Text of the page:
About the birds that are seen on the journey from Spain to these Indies and back, and of those that are caught from the ships and caravels throughout their journeys.

Translated by Yuming Ren ’21

When sailing to the Indies from Spain, we see throughout the trip some very large black birds flying very close to the waves. It is a great thing to see their speed and skill when flying, how they ascend and descend with the waves, even in choppy seas, when hunting the flying fish (mentioned in book XIII, chapter IV) or some other types of fish. When they want, these birds sit on the water and take off from the water to do their work. The sailors call these small birds patines or petrels.

Some white birds of the same size or bigger than the wood pigeon are also seen during these crossings. They are great fliers, and they have a long and very slim tail, for which they are called rabo de junco or reed tail; most often they are seen midway or after the midway point on the voyage to these parts. But according to everyone it is a land bird (I believe that all birds are land birds because they need to grow there and be born out of the water). Some of these birds—the reed-tail birds—are not completely white, and their white plumage is mixed with brownish-gray. They have a tail like a dove, somewhat shorter and rounder, and a long and thin feather extends from the middle of it, more than a span longer than all the other tail feathers; when it flies the entire tail seems to be only one long feather, hence their name, but when the bird wants to stop suddenly in midair it opens the tail and shows the other smaller tail feathers. The third time I came to these Indies many of us saw one of these birds that was entirely white at the midway point of the journey, in the gulf between Spain and the Canary Islands called Golfo de las Yeguas or Gulf of Mares. All the sailors marveled at the sight of it and said they had not seen or heard of such a bird ever being seen that close to Spain, for it is more commonly seen 350 leagues or a little further before arriving at the islands of Dominica, La Désiderade, Guadeloupe, and those islands that are 150 leagues from this city of Santo Domingo of the island of Hispaniola. Of these birds, the ones that have white plumage have a red beak and red eyes, and the edges of their wings are black.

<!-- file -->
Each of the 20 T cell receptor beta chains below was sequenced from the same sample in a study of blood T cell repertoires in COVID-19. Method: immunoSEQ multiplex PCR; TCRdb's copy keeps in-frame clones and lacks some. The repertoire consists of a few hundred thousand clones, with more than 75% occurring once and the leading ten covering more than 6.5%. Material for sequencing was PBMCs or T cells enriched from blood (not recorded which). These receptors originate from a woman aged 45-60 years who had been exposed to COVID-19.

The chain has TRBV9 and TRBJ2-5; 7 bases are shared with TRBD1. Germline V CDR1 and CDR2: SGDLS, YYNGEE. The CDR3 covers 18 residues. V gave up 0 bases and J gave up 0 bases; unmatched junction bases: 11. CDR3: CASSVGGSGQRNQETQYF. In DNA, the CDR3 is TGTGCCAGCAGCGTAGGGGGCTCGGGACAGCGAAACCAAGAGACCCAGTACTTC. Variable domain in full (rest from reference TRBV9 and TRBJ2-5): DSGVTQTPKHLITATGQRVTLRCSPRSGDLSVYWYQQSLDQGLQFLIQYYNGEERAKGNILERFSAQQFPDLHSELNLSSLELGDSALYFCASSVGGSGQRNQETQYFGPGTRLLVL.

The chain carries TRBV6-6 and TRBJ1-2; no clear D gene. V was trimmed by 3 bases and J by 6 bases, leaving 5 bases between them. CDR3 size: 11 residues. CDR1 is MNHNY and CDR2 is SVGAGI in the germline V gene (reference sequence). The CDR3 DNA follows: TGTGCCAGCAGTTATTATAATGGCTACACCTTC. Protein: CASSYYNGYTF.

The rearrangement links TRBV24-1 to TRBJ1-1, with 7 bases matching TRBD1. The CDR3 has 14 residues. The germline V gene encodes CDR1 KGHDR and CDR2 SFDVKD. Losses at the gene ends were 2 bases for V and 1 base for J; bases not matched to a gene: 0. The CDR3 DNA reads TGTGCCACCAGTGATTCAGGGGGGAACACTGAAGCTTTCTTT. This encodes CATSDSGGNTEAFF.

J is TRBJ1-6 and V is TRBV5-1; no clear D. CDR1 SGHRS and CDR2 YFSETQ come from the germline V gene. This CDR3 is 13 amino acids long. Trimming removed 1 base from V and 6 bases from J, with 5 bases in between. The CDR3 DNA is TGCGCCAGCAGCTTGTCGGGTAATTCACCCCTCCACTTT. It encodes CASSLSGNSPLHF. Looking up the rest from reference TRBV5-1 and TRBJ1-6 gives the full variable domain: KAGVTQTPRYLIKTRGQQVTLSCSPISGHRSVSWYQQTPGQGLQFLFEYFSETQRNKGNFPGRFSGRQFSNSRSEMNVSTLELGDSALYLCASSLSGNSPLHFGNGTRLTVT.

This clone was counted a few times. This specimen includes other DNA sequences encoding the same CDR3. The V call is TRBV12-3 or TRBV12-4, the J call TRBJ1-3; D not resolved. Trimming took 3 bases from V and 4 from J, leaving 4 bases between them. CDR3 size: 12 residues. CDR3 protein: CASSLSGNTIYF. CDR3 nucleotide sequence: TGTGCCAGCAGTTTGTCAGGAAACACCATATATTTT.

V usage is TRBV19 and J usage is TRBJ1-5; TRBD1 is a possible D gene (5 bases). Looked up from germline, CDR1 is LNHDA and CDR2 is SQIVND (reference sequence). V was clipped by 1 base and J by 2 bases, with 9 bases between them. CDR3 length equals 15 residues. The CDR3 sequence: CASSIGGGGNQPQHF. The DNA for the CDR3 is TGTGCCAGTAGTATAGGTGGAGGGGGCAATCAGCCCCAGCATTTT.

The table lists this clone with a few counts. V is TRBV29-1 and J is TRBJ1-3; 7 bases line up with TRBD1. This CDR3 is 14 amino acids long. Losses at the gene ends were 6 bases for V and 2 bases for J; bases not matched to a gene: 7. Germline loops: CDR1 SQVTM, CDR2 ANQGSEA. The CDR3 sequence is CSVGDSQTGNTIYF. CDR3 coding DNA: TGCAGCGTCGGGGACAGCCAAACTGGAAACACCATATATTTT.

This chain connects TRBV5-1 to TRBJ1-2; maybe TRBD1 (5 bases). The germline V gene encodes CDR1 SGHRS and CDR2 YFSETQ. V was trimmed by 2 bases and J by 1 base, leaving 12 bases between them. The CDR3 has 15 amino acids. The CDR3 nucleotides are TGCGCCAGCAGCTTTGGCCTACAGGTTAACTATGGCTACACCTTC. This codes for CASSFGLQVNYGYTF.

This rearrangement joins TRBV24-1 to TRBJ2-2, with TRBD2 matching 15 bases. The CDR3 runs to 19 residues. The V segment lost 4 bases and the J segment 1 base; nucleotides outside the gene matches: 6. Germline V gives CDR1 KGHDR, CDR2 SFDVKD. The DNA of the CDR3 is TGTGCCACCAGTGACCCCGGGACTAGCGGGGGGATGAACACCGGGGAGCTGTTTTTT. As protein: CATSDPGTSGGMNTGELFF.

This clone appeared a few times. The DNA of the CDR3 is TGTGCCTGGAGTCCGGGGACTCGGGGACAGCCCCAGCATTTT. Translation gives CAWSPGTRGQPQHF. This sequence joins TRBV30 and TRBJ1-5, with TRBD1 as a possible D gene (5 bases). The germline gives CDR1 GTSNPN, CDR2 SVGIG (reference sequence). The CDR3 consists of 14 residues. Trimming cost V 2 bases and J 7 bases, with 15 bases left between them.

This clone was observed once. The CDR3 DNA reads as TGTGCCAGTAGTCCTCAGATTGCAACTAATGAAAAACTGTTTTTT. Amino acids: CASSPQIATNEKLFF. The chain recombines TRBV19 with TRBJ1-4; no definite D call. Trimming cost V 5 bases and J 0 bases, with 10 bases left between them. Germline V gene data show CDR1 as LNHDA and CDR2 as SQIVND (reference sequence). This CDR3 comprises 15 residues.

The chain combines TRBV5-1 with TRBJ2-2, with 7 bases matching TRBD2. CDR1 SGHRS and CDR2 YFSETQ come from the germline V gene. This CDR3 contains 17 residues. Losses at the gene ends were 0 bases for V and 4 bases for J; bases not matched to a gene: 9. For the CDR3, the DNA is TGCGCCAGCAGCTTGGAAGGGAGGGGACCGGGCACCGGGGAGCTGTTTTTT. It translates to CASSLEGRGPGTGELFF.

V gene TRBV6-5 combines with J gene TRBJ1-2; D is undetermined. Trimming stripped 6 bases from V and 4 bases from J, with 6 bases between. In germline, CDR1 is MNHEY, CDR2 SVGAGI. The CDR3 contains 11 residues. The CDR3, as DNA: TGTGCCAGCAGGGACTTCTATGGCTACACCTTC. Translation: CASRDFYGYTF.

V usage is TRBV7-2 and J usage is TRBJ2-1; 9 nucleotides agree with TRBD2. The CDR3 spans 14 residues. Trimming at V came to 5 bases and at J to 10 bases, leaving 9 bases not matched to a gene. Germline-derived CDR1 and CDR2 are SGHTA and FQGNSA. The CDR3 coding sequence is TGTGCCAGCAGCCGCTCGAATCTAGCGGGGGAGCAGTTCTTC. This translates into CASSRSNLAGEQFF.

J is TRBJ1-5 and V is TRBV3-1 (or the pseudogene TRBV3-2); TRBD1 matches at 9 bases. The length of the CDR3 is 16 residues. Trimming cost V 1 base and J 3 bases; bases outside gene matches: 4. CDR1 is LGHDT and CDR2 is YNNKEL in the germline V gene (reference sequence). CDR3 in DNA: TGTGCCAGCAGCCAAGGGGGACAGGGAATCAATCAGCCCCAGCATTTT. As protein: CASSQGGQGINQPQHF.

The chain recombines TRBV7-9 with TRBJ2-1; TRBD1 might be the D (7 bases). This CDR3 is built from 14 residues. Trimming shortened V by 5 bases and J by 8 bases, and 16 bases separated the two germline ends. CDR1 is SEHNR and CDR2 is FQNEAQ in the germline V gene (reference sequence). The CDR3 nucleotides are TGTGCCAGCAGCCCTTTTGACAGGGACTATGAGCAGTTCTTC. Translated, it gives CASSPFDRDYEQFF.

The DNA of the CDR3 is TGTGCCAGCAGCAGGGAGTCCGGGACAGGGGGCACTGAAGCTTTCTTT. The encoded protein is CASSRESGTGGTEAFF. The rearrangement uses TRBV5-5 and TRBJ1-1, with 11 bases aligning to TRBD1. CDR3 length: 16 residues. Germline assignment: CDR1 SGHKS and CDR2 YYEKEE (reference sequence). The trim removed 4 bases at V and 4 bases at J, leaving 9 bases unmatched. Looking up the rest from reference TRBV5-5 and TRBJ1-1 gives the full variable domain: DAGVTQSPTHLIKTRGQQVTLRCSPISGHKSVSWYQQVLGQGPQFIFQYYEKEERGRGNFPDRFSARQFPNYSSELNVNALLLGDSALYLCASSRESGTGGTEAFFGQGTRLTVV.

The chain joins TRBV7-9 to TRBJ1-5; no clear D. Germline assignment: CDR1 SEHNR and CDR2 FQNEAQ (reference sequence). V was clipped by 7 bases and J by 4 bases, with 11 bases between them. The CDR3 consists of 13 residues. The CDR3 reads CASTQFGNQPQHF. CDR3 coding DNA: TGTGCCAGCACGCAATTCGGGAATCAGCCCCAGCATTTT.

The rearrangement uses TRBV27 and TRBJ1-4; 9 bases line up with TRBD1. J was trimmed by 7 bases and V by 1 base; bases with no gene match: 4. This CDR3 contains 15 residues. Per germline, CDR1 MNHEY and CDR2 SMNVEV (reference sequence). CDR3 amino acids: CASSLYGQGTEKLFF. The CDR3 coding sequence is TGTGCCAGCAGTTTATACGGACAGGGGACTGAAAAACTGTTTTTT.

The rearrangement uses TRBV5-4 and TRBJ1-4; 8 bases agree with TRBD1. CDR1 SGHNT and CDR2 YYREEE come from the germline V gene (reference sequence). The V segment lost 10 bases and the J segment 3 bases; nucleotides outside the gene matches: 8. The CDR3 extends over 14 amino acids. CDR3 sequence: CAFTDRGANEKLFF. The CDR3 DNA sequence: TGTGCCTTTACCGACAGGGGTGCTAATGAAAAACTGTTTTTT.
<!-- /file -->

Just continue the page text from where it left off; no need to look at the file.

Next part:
When the vessels are 200 leagues or less away, coming to these Indies from Spain, they see other birds called frigate birds. These black birds are big, and they look almost like birds of prey. They usually fly at very high altitude; they are black and look like birds of prey.

They have very long and thin flight feathers and their wings and tail come to very sharp angles, giving them a distinctive shape that is more recognizable in the air than all the other high-flying birds that I have seen. They have a bigger and much more pronounced forked tail than the kites, hence the name rabihorcado, which means forked tail. Some of these birds are a black that tends toward brownish-gray or blond, with a white chest and head and a tawny gular pouch. Its gliding flight is like that of the kite, because these frigate birds beat their wings very few times; their legs are thin, short and yellow, and the toes are like those of doves. There are others of these birds that, as I mentioned, are all black and have a long beak, bigger than that of a gull yet the same shape, somewhat thick at the end and curved downward. I have seen these birds more than 200 leagues seaward, but in the Mainland there are many more than in these islands.